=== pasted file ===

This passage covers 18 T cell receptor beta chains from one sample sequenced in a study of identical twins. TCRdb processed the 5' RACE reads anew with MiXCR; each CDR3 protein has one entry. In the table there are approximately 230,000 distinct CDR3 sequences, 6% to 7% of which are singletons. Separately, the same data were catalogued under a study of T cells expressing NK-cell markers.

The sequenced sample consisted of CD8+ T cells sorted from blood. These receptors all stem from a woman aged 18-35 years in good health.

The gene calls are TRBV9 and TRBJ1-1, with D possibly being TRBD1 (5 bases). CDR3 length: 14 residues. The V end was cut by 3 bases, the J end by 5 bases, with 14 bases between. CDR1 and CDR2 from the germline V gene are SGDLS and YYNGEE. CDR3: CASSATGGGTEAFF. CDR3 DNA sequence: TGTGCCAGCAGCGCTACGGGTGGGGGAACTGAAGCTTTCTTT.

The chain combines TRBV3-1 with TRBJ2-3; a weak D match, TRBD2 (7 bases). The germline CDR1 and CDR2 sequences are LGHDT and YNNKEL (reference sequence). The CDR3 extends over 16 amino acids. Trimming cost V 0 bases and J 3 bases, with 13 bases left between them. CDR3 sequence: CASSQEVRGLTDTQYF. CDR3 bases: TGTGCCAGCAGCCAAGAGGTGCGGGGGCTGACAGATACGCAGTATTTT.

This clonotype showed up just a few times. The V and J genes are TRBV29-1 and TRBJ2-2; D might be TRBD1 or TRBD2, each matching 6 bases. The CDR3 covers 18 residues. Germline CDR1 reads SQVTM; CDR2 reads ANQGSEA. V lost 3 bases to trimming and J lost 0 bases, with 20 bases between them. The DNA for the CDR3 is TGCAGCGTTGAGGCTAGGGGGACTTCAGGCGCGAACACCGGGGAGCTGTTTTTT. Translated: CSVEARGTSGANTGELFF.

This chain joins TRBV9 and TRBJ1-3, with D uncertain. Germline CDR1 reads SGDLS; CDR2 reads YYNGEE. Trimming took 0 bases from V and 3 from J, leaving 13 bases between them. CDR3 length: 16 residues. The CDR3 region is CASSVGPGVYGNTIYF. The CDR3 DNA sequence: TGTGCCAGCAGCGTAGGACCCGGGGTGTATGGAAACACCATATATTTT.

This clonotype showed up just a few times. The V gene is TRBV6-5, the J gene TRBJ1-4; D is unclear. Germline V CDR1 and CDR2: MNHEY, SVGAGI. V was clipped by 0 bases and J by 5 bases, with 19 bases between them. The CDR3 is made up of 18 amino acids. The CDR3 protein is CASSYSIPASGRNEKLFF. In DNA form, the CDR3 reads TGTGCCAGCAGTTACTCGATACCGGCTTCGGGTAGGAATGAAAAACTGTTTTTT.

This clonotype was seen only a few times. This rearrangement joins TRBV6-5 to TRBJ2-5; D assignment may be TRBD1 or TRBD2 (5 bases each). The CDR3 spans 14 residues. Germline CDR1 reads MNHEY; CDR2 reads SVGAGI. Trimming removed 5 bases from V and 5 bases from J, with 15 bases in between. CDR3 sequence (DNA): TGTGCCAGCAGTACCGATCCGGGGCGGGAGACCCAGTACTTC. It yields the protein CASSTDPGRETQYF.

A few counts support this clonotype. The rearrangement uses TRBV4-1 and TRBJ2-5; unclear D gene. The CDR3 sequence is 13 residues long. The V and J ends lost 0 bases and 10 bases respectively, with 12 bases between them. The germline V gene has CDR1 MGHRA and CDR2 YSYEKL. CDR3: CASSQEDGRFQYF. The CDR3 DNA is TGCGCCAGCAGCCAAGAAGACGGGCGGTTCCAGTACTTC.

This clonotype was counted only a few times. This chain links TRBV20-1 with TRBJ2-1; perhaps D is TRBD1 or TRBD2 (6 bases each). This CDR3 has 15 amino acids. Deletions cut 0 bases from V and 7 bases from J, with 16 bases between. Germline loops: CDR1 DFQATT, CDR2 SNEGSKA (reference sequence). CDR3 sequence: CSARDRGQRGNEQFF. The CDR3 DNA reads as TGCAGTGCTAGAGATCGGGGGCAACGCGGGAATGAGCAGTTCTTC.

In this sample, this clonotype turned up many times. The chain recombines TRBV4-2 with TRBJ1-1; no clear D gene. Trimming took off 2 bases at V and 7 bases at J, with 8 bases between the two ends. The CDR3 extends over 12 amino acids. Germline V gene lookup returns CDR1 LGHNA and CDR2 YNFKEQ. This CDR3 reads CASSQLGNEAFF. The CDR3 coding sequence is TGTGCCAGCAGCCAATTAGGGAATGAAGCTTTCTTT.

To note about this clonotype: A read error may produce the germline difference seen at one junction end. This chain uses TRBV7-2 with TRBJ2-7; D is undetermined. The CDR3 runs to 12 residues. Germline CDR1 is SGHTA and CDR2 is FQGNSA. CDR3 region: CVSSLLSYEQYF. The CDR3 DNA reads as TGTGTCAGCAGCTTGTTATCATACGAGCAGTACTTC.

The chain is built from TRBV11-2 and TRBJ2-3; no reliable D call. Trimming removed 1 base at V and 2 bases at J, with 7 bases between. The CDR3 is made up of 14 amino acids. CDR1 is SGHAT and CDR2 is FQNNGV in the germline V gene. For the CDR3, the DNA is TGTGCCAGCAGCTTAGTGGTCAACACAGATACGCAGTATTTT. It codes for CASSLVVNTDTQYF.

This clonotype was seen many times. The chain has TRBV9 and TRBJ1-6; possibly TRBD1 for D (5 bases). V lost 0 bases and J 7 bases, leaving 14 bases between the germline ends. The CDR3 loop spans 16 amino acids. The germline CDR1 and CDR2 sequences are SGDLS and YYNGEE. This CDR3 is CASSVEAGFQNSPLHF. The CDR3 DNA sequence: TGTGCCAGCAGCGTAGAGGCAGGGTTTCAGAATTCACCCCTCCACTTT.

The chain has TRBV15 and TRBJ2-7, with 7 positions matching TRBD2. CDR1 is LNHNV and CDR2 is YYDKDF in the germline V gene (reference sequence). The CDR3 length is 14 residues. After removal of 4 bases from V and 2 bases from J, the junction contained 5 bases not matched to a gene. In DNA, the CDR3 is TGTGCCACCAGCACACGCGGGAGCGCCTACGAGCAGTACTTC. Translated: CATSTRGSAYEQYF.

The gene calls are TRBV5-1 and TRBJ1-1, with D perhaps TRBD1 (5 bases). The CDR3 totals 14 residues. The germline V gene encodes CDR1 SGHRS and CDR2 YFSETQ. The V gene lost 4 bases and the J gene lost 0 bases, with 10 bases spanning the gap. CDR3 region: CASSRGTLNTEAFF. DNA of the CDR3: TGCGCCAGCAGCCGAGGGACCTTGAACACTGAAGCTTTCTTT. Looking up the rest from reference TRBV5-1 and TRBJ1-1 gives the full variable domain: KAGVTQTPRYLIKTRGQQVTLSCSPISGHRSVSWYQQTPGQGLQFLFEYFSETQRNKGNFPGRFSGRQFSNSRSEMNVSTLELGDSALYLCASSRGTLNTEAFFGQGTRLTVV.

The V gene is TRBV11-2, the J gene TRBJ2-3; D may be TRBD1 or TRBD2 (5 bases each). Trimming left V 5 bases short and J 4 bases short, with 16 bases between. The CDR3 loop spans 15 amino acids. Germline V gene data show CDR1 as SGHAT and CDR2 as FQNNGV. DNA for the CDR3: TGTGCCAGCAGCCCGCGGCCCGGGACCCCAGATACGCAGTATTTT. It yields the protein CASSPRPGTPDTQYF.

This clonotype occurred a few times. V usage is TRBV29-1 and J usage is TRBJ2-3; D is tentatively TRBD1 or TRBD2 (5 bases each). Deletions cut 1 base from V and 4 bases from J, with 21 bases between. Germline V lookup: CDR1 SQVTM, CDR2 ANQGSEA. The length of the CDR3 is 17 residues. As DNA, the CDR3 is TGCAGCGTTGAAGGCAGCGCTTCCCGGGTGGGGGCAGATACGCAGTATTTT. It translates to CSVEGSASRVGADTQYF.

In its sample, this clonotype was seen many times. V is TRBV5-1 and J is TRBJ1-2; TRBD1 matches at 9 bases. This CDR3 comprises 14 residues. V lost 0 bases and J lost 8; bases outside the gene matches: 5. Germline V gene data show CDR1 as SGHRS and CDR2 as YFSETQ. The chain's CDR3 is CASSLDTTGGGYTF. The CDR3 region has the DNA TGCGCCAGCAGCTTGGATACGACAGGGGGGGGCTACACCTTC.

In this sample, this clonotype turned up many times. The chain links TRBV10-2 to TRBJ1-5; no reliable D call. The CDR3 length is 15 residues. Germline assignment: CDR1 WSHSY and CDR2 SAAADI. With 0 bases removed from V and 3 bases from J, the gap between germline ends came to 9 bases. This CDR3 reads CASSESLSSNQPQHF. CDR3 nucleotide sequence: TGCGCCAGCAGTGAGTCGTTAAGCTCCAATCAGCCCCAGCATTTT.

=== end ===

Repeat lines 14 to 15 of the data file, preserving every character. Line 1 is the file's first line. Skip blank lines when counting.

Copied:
This clonotype was seen many times. The chain has TRBV9 and TRBJ1-6; possibly TRBD1 for D (5 bases). V lost 0 bases and J 7 bases, leaving 14 bases between the germline ends. The CDR3 loop spans 16 amino acids. The germline CDR1 and CDR2 sequences are SGDLS and YYNGEE. This CDR3 is CASSVEAGFQNSPLHF. The CDR3 DNA sequence: TGTGCCAGCAGCGTAGAGGCAGGGTTTCAGAATTCACCCCTCCACTTT.

The chain has TRBV15 and TRBJ2-7, with 7 positions matching TRBD2. CDR1 is LNHNV and CDR2 is YYDKDF in the germline V gene (reference sequence). The CDR3 length is 14 residues. After removal of 4 bases from V and 2 bases from J, the junction contained 5 bases not matched to a gene. In DNA, the CDR3 is TGTGCCACCAGCACACGCGGGAGCGCCTACGAGCAGTACTTC. Translated: CATSTRGSAYEQYF.